Things get a little bit noisier with Mouthus, Orthodox, Octis (pictured), and others after the jump. Well, okay, there’s some quiet stuff on the other side, too.
[photo of Mick Barr from Ocrilim’s RiffSpace]
The Kim Gordon-approved Brooklyn guitar and drum duo of Brian Sullivan and Nate Nelson have been operating as Mouthus since 2002, constantly shape-shifting — from noisy clatters to near-silent Excepter ambiance, and now the new album’s … Surprsingly, after a number of records on Ecstatic Peace to Troubleman and etc, this more monkish Load album Saw A Halo is their first studio release (recorded at the ubiquitous Rare Book Room in Brooklyn by Samara Lubelski, a fine baroque psych-folkie in her own right). “Your Far Church” is the weirdly strummed, monk and gong opener, asking us to lay our guns down amid a rattling vibrational haunting. After that, the album develops a bigger clang.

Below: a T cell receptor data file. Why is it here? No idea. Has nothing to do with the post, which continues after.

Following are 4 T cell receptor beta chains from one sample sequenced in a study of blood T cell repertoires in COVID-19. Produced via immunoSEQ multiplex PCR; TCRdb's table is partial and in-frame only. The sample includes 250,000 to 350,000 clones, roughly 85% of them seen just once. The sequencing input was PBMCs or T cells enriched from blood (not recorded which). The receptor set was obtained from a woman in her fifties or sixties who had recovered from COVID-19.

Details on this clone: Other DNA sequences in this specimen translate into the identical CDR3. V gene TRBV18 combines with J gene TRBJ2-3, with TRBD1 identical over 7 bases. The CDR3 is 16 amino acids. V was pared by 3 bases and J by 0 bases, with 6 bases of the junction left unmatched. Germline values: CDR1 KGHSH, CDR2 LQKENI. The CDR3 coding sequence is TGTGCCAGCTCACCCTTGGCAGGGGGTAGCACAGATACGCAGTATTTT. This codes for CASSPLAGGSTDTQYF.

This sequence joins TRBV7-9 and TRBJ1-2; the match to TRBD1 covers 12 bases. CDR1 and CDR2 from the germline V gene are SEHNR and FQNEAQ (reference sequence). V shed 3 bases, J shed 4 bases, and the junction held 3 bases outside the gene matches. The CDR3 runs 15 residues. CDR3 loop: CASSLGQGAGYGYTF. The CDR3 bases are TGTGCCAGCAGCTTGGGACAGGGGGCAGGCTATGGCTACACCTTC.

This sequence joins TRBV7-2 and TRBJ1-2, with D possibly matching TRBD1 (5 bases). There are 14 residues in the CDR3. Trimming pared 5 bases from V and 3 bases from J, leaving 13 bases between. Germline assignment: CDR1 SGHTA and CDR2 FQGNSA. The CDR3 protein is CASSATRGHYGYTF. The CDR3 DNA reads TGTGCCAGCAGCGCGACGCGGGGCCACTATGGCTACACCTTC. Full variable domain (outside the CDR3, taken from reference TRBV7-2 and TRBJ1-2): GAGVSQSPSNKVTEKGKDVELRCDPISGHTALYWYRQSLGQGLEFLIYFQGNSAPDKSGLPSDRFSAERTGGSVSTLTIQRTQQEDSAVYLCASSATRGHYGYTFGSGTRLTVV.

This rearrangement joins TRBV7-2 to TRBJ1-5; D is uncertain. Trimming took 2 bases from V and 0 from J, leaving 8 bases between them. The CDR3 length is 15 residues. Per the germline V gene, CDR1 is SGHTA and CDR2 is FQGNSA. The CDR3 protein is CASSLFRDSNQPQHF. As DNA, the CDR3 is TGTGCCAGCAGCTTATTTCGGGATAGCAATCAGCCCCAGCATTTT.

Mick Barr is the amazingly quick, ultra entropic guitarist behind Orthrelm (pick up, OV, please), Ocrilim, a duo with Hella’s Zach Hill, and various other “o” bands like Octis. In October, the great Green Point label the Social Registry (see Blood On The Wall, Gang Gang Dance, Telepathe, etc), put out a 7″ of Barr’s flint-fingered fretwork as a part of their Social Club series (previous stuff by Jena Malone, Sian Alice Group, I.U.D., etc). Here’s a stream of the hypnotic, grinding Side A, “Navlt.” This isn’t a loop … dude plays like this.